Reference various press releases and letters, we are advised there is a 7% shortfall in the district's recycling levels; if this does not change we would be subject to fines. One assumes, hopes, this bin invasion decision must surely have been based on facts and evidence. What is the actual amount that would be levied against us? Does it have a sliding scale and if so, what is it? Or is the levy the same if there is a 7% or a 0.5% shortfall? What criteria/evidence can you provide the community with to prove this is the only solution?
Would you please be specific by what you define as kitchen waste? Taking into account we are to be issued with a bin for recyclables, one for non-recyclables and one for kitchen waste. As I understand it, kitchen waste without non-recyclables would be organic matter in the form vegetation and meat waste.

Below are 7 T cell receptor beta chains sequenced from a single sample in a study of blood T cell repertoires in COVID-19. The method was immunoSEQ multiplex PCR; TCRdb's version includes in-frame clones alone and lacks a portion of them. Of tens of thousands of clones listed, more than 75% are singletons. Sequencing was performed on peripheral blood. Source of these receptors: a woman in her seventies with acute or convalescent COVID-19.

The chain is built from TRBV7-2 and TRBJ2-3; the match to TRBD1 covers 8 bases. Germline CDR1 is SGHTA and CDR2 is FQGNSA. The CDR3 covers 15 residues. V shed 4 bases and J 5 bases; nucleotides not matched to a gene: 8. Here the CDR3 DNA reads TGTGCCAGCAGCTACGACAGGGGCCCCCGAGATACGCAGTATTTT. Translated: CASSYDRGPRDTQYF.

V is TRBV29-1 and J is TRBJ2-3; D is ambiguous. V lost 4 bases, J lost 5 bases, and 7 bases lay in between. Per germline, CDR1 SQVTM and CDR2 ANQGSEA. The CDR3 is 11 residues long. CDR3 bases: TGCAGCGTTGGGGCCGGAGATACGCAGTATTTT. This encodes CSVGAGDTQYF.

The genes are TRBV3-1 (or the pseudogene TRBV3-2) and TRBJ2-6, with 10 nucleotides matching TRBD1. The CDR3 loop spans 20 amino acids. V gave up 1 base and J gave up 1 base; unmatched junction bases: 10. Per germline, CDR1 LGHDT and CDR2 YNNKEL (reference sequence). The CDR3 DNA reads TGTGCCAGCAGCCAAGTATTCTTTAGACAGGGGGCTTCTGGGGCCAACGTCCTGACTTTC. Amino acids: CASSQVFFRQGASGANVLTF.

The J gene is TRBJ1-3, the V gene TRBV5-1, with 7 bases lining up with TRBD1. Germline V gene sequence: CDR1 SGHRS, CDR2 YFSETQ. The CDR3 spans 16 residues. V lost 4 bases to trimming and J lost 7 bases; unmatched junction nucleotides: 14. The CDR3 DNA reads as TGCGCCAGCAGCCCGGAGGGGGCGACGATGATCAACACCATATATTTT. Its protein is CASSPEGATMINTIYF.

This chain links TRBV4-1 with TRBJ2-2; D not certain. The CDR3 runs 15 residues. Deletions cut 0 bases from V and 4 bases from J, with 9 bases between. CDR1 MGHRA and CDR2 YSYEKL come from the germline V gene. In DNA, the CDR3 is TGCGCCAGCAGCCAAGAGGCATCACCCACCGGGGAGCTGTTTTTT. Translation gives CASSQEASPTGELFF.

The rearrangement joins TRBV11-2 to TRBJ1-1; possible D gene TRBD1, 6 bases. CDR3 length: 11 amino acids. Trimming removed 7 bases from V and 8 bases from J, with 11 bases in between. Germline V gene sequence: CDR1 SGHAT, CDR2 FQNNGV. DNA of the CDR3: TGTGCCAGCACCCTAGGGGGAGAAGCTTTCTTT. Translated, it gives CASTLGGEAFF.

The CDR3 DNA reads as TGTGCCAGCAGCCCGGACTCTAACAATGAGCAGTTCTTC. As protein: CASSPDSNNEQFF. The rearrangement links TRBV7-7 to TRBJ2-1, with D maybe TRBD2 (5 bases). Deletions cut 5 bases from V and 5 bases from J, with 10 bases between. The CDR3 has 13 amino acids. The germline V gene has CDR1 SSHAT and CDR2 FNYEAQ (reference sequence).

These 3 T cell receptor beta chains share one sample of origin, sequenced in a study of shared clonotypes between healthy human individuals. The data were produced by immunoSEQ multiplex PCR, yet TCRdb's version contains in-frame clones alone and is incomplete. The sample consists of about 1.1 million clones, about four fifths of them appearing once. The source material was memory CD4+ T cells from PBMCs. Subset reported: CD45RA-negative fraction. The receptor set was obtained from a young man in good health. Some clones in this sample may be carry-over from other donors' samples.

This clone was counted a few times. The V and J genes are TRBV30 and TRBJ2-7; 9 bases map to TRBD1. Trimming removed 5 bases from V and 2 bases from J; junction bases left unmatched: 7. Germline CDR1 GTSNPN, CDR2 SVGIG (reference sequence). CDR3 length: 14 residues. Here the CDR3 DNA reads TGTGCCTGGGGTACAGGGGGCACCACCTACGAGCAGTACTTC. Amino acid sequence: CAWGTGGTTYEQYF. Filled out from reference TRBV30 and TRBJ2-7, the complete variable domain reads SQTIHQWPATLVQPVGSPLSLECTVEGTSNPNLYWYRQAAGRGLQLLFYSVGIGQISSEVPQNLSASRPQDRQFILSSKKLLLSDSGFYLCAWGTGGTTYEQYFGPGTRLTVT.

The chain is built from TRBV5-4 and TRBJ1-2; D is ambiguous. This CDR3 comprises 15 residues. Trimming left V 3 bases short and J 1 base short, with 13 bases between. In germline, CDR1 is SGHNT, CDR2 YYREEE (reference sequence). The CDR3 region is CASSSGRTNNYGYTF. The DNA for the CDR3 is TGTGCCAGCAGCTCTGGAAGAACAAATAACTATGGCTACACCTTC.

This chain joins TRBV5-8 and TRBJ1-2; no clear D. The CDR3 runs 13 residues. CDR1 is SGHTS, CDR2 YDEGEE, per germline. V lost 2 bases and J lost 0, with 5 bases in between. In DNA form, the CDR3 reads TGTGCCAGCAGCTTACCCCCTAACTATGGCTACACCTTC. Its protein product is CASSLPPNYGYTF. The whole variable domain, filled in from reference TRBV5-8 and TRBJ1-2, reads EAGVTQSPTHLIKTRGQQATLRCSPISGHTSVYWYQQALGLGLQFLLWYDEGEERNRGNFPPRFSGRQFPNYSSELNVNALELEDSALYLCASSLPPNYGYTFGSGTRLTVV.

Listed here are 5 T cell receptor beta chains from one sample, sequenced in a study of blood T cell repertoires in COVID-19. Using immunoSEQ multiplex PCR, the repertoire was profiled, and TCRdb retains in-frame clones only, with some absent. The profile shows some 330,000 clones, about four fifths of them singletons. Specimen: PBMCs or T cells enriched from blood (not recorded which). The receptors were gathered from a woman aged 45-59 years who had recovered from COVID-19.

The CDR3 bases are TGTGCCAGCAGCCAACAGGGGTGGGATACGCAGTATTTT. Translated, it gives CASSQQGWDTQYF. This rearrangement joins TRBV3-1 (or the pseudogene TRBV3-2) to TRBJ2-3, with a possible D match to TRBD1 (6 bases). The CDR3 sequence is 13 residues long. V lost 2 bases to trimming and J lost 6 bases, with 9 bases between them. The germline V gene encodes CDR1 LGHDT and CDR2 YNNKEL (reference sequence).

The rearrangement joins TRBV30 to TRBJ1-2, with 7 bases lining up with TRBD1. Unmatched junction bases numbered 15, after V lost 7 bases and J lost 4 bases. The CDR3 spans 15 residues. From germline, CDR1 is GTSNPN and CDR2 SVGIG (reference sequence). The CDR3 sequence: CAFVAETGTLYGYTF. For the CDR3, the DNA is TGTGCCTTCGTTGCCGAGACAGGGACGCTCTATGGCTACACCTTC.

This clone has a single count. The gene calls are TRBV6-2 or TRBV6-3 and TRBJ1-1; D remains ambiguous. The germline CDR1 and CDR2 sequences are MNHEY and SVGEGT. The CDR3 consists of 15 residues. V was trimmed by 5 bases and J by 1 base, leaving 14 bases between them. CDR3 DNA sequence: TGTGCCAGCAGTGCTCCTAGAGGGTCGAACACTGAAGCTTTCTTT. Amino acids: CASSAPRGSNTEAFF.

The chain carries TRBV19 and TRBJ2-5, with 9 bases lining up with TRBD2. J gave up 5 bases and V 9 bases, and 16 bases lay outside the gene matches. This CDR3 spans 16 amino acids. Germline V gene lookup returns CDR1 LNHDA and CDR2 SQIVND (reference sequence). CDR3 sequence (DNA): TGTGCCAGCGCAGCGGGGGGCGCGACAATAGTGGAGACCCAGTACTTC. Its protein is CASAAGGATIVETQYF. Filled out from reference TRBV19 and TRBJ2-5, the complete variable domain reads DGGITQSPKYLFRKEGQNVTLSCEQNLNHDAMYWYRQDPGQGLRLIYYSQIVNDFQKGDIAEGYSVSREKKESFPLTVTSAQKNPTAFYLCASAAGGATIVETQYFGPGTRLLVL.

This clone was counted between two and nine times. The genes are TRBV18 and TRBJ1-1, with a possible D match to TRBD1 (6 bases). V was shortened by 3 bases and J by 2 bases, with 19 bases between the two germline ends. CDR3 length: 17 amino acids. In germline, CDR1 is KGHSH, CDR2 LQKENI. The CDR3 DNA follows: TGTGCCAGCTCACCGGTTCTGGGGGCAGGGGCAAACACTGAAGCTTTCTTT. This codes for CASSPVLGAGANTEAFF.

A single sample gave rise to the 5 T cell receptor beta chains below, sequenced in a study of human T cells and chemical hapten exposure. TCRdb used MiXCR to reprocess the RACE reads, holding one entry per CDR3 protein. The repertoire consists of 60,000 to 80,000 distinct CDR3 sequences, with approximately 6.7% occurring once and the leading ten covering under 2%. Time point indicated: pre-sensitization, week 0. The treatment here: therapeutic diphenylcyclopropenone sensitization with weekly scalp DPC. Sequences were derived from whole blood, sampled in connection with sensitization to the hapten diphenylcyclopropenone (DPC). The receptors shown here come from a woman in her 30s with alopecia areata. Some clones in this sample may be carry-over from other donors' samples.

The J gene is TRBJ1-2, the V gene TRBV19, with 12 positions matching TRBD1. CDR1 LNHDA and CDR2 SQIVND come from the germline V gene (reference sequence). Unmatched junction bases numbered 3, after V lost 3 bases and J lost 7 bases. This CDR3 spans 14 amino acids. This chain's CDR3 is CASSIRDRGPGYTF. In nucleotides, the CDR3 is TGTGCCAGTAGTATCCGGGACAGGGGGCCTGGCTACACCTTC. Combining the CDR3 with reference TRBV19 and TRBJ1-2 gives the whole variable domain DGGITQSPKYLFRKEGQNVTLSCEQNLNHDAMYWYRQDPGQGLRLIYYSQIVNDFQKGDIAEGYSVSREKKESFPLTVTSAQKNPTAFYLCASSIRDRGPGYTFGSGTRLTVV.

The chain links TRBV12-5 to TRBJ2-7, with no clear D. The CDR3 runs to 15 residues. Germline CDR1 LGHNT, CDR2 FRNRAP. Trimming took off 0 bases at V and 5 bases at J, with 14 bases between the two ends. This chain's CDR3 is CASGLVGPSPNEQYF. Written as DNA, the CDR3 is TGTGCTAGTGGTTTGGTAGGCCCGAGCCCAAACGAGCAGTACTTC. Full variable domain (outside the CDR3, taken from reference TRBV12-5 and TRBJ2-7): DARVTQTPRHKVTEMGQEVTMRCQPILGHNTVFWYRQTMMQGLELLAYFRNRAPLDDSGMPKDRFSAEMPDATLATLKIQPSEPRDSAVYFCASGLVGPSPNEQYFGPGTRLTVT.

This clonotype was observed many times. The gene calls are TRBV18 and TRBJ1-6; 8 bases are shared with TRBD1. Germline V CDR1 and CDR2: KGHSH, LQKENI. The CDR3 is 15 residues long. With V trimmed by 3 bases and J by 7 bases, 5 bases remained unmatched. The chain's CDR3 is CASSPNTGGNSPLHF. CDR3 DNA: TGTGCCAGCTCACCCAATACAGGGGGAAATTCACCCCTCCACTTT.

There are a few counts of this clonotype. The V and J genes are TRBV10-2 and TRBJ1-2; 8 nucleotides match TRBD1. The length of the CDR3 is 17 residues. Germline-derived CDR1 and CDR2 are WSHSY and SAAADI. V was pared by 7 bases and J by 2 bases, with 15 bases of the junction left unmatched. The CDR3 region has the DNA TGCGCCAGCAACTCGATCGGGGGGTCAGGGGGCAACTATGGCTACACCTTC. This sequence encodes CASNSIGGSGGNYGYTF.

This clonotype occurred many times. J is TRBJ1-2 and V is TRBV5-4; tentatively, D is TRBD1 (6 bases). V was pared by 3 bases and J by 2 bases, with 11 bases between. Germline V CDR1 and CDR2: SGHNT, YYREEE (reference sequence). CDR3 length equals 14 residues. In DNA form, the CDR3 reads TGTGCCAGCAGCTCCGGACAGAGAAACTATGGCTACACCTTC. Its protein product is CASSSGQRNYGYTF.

Reference the exemption clause; those who live in flats and have no gardens will have to be exempt; otherwise it will block the paths and blight the look of the village and market town. Will they still have to pay this 'nominal charge'? Will the exemption criteria include residents who are vehemently against them? Those who live in terraced accommodation (and the inconvenience/ difficulty wheeling these bins out the rear of the property round the block and back again on average twice a week)? Residents who only have very modest gardens and cannot afford screening to block these ugly plastic monstrosities from view? Will the views of the residents who do not want their views blighted by an invasive eyesore, screened or not, be considered? The chief executive appears to endorse this crackpot idea and goes on record to state "where there is an identified problem we will be working with residents to determine which properties are unsuited to wheeled bins". It appears, this sweeping statement coupled with his other comments that he has already decided who should be exempt! With the bias you have already demonstrated I respectfully suggest you are not a suitable candidate for this task.